At Chowringhee, near the Lords Bakery, there was an open space, where the Sadarang Conference would be held. There would always be a huge crowd at the conference. Tickets were priced at Rs. 4 or Rs. 5. There had come to perform in the morning session, a Baiji, who was not very acclaimed at that time; referred by Kanai Da. The Baiji had said, “I do not prefer to be accompanied by a Bangali Babu…” And Kanai Da had assured, saying, “Oh, don’t you worry… I will play with you.”
Dabir Khan Saheb said, “Hey what are you doing? This is such a trouble!”
But the Baiji continued, saying “No no… I won’t allow a Bangali Babu…” (voice not clear)
Thus, Khan Saheb had to play, though the Biaji was not an infamous one.
That day at the morning session…
Do you understand, Kanai Dutta was refused!
No no, just see the way of talking- “I won’t allow a Bangali Babu…”
These Bangalees are the one who were famous Tabla Players.
Pandit Sankha Chattopadhyay is a reputed Tabla player from Kolkata. His style blends three leading Tabla Gharanas of India, Farukhabad, Delhi and Punjab.
Listener, Ravi Shankar, Alluddin Khan, Keramatulla khan, Anokhelal Mishra, Ashish khan, Vilabit, Theka, Programme, Rangmahal Theater Hall, Allarakha Khan, Rupak Tala, Kalika Cinema Hall, Tansen Conference, Late 50’s, Samta Prasad
This is a very old story from a long time ago. I was then a student of Khan Sahib, and perform very little. I was still not out professionally in the market, but everyone important knows that I can play. Because I used to carry the bags of Keramat Khan sahib, followed him with my tabla set, sat beside him, tuned the table, and as a result, I was a known face.
At the Tansen Conference, when Vilayat Khan got ready to perform, Shailen Da told him, “Today, Kanthe Maharaj Ji and Thirakwa Sahib would play with you… a duet.” Vilayat Khan said, “They are both big names, elephants in their own right, why not give them a turn? Not together.”
Shailen Da replied: “No, we decided for a duet today.”
But they didn’t agree. They said, “We shall perform separately.” Kanthe Maharaj ji took the first turn. I was near the stage at the time. I went with Keramatulla Khan Sahib and was allowed at the first row, and I was watching the fun. Out of nowhere, Vilayat Khan took up a complicated tune. Maharaj was known for the uniqueness of his technique.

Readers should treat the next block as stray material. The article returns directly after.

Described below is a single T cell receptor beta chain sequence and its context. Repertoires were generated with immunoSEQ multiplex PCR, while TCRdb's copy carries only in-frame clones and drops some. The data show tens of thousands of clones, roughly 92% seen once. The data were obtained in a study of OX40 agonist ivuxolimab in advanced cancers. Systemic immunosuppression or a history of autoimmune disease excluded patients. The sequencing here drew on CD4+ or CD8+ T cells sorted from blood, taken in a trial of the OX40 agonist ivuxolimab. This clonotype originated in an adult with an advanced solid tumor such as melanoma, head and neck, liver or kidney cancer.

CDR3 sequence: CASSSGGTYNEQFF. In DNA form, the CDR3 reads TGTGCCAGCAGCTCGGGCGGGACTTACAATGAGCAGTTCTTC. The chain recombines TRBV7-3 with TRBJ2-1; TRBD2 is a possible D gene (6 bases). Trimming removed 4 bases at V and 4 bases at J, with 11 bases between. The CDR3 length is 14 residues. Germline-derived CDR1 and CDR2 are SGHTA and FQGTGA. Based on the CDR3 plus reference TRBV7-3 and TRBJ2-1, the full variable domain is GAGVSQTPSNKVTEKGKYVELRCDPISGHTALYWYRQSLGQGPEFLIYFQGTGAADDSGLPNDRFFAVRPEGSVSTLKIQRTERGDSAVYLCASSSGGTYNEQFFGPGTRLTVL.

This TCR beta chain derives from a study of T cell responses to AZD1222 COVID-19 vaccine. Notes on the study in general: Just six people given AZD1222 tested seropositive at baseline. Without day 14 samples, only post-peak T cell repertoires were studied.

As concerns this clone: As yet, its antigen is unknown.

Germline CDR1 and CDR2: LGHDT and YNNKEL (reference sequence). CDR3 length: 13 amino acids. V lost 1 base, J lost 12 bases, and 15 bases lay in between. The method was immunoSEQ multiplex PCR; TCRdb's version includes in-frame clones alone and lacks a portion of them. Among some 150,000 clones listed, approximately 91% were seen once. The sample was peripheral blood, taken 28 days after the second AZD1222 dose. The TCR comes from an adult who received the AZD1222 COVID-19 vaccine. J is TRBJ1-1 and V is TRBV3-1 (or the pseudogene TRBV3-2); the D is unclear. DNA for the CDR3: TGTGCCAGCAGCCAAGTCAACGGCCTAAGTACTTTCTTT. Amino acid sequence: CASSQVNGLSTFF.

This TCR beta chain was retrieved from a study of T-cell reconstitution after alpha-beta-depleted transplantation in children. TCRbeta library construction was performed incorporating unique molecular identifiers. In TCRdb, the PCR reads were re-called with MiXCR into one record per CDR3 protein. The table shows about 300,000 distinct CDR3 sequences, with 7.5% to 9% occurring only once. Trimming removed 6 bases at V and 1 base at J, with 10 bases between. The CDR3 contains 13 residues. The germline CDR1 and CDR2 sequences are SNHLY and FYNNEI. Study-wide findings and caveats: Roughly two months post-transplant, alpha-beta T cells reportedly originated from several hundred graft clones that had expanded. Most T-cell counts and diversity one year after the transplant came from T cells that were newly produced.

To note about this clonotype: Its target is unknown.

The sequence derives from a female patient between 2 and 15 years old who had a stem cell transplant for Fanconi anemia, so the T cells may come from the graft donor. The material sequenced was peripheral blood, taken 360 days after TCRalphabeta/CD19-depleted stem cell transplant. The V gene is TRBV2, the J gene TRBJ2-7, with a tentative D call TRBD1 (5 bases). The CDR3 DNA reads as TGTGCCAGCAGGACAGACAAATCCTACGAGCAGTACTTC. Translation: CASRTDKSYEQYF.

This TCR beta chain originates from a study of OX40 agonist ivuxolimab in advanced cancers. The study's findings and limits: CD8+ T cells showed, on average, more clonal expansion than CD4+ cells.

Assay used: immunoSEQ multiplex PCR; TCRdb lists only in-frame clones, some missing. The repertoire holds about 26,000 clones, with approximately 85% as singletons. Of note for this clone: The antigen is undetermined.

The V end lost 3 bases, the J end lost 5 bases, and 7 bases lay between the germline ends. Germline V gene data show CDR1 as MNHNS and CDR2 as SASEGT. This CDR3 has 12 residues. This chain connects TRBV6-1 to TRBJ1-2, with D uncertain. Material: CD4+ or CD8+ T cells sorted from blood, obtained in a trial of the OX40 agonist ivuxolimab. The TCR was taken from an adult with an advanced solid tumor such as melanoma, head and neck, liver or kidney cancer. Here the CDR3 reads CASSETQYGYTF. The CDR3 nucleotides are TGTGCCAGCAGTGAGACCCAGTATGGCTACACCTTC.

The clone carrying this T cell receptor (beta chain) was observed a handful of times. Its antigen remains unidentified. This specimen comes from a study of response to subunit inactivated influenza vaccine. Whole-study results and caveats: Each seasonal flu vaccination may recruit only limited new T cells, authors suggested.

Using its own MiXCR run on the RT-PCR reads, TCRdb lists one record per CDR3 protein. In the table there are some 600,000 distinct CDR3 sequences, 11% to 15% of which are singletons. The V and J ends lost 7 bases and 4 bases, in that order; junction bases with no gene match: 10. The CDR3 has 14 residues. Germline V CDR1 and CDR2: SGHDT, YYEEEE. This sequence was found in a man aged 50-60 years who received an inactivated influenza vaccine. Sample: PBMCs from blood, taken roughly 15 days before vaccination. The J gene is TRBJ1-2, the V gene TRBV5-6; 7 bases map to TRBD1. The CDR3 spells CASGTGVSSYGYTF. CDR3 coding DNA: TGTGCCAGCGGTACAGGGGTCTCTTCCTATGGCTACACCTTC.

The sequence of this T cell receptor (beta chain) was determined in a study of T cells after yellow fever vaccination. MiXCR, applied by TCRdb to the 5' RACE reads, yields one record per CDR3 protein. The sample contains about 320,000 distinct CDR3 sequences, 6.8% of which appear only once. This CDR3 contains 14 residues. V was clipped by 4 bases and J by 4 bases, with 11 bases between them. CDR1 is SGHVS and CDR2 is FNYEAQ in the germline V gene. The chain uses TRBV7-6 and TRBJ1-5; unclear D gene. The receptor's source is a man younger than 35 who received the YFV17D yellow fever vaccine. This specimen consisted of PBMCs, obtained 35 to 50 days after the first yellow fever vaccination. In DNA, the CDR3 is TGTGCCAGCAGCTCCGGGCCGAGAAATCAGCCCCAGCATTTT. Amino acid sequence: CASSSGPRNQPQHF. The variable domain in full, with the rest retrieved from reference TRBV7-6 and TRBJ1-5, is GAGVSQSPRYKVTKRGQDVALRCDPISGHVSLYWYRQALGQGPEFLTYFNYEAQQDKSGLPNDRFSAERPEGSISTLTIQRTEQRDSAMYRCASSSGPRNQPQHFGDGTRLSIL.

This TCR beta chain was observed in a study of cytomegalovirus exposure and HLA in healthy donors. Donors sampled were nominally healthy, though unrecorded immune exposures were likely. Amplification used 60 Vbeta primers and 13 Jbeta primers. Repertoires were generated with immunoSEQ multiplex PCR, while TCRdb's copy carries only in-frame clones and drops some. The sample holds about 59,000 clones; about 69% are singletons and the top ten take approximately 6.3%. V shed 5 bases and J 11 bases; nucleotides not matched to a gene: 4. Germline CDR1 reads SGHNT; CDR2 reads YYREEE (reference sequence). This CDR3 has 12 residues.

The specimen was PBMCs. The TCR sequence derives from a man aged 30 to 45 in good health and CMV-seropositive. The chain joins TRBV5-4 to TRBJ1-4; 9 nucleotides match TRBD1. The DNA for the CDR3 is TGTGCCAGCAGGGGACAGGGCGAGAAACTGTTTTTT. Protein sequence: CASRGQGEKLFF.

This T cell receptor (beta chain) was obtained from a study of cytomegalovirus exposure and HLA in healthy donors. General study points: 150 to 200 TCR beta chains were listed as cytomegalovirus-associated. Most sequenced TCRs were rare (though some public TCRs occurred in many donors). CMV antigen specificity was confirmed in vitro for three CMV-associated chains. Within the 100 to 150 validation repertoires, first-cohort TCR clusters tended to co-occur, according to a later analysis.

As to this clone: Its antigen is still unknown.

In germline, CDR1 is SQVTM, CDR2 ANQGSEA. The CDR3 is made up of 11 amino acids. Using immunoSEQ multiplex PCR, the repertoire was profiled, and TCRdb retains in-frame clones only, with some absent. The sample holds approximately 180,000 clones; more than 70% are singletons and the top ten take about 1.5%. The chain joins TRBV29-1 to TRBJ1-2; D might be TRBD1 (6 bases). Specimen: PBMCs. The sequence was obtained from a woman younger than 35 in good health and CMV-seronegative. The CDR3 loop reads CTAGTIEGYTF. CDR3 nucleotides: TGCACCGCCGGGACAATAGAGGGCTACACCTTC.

Hafiz Ali Khan Sahib was playing along. In this context, I must say that the beat he chose was Tintala but the Theka was surprisingly balanced, making it a astonishingly beautiful rhythm. Dha Den Na Ke, Ta De Na Ke, Tin Tin Na Ke, Dha Dhin Dhin Dha, Dha Dhin Dhin Dha… went on fading bol.
So, he was demonstrating the rhythm with a movement of his feet, and Vilayat Khan found it extremely offensive. Suddenly, someone from the audience made a taunting noise. And at that time the rivalry of Vilayat Khan and Ravi Shankar was akin to that of the much publicized rivalry of East Bengal and Mohan bagan football teams. Suddenly, Vilayat Khan dropped the sitar with a bang and walked out. “No, I won’t play. They’re all agents of Ravi Shankar. I won’t play.”
Karamat Khan Sahib stood up. “What are you doing, my brother?”
Vilayat Khan: “No, Keramat bhaijan, they’re taunting at me.”
Karamat Khan Sahib: “No one is taunting at you.”
Vilayat Khan understood, and then came back on stage after a few smokes. His performance was first class. And then it was Thirakwa Sahib’s turn.
-Allow me to interrupt, I have a question. Around what year did this happen? Was it in the forties?